You don’t need to pop round to help people fix their Macs any more, thanks to Screen Sharing in OS X. This gives you the power to share items on the screen, or even take control of a remote Mac.
The capacity to share your screen originally appeared within iChat, though the feature required an AIM, Gmail, Jabber or Yahoo account. Now it is natively available within Messages in OS X Yosemite.
To share the screen both participants must have an Apple ID. Check that you are logged into yours inside System Preferences>iCloud and sign in with your Apple ID. The person you wish to screen share with must also log in. You also need to use the email associated with the Apple ID of the person you wish to see. You need to be running OS X Yosemite or above.
To use Screen Sharing
- Both parties must launch Messages.
- To access the other person’s screen, send a new message to their Apple ID.
- Click ‘Details’ in the top right-hand corner.
- Click on the screen share icon – you’ll find it beside the telephone and video icon at the top right of the details screen. The icon you need is in the form of two small rectangles.
- If the person you wish to share screen with is logged in you will be able to tap the icon, then choose Ask to Share Screen from the drop down menu that appears.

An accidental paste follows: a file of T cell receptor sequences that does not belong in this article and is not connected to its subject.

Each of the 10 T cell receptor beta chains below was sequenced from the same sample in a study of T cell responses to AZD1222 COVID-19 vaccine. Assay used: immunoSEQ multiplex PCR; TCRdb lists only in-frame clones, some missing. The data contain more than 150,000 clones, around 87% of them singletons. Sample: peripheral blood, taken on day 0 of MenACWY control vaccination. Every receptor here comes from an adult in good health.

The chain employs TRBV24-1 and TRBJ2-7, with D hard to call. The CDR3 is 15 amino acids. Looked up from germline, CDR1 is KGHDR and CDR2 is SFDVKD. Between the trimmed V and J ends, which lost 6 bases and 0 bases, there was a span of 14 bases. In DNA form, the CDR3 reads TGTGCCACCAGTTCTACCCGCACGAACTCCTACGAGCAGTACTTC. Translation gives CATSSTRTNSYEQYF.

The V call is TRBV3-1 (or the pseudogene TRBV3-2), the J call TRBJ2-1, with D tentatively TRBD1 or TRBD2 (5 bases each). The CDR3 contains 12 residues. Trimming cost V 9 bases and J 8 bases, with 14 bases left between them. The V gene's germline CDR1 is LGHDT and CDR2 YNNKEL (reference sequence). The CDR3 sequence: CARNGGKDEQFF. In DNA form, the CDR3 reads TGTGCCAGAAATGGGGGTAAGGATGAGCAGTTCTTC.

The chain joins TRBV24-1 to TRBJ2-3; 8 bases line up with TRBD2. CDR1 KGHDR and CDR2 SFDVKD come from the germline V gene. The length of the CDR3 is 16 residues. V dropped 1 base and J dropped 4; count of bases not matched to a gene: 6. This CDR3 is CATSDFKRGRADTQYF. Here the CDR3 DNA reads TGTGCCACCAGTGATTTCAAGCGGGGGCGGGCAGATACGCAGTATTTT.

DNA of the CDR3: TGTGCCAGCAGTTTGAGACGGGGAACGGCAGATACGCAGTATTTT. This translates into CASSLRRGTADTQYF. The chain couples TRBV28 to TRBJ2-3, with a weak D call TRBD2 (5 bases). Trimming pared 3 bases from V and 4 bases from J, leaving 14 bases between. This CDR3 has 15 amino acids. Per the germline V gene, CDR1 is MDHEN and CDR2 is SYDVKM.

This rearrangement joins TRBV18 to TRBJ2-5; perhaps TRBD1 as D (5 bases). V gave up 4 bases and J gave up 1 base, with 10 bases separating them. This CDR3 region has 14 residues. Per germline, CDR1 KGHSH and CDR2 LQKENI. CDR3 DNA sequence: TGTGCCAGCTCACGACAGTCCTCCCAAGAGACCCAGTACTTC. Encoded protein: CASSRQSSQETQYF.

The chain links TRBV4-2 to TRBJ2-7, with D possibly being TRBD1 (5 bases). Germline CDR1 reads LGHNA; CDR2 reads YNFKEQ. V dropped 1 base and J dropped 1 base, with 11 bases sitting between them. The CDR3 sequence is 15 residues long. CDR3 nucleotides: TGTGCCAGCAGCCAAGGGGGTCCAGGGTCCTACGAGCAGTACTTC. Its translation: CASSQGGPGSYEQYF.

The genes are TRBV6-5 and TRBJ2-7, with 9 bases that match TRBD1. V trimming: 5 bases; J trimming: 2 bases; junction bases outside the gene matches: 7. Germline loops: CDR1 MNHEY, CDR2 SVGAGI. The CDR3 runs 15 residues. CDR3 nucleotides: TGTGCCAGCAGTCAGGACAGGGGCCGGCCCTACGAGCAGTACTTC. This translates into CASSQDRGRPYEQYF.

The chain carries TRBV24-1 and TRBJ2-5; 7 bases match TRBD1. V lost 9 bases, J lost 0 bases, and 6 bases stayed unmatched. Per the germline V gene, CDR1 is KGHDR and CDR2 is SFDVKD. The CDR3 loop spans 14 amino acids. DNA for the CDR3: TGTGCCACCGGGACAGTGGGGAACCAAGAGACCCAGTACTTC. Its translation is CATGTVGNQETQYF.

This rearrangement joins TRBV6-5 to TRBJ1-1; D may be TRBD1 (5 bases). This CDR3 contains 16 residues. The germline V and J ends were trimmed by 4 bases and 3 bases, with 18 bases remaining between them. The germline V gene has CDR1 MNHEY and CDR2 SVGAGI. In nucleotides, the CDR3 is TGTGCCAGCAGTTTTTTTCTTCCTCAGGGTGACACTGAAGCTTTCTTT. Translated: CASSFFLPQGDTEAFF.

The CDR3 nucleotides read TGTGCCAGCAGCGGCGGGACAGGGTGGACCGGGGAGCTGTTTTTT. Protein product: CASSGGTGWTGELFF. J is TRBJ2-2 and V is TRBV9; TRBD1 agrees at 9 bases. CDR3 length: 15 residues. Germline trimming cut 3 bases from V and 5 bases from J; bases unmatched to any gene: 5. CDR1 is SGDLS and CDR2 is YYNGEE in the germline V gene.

- The other person will receive a notification asking if they wish to share their screen. They should Accept this.
- Once they permit it a window will appear on your desktop displaying their screen.
- They will see a message in their Menu bar telling them you are viewing their screen.
- Click on the window and you can use your mouse to highlight points of interest that are visible on their display -- the area of interest will be inside a white circle while the rest of the screen will be grey.
- Voice chat will also be enabled.
You can also use Screen Sharing to control a remote Mac.
When a sharing session has been initiated the person whose Mac you want to control must select the Screen Sharing icon that appears at top right of the display. They must then choose “Allow [your name] to control my screen”.
You select View>Show Toolbar and click the Control Mode icon – it’s just to the left of the binoculars icon. You now have control of the remote Mac.
Back to My Mac
Apple’s Back to My Mac tool may also work for you. To enable this you must log into iCloud (System Preferences>iCloud).
You must also enable “Back to My Mac” in the pane to the right and will need to enable Screen Sharing and File Sharing in System Preferences>Sharing.
You should also enable System Preferences>Energy Saver>Enable Wake for Network Access.
In future your Remote Mac should appear as a Shared volume when you open a new Finder window using another Mac, so long as you are logged into the same iCloud ID on the second Mac. You will then be able to open applications and documents on that Mac as well as seeing the screen, though performance will be limited by bandwidth. In addition to which some router firewalls may prevent the process. And, of course, it makes sense to disable all sharing services when you don’t think you will be using them – security begins with you.
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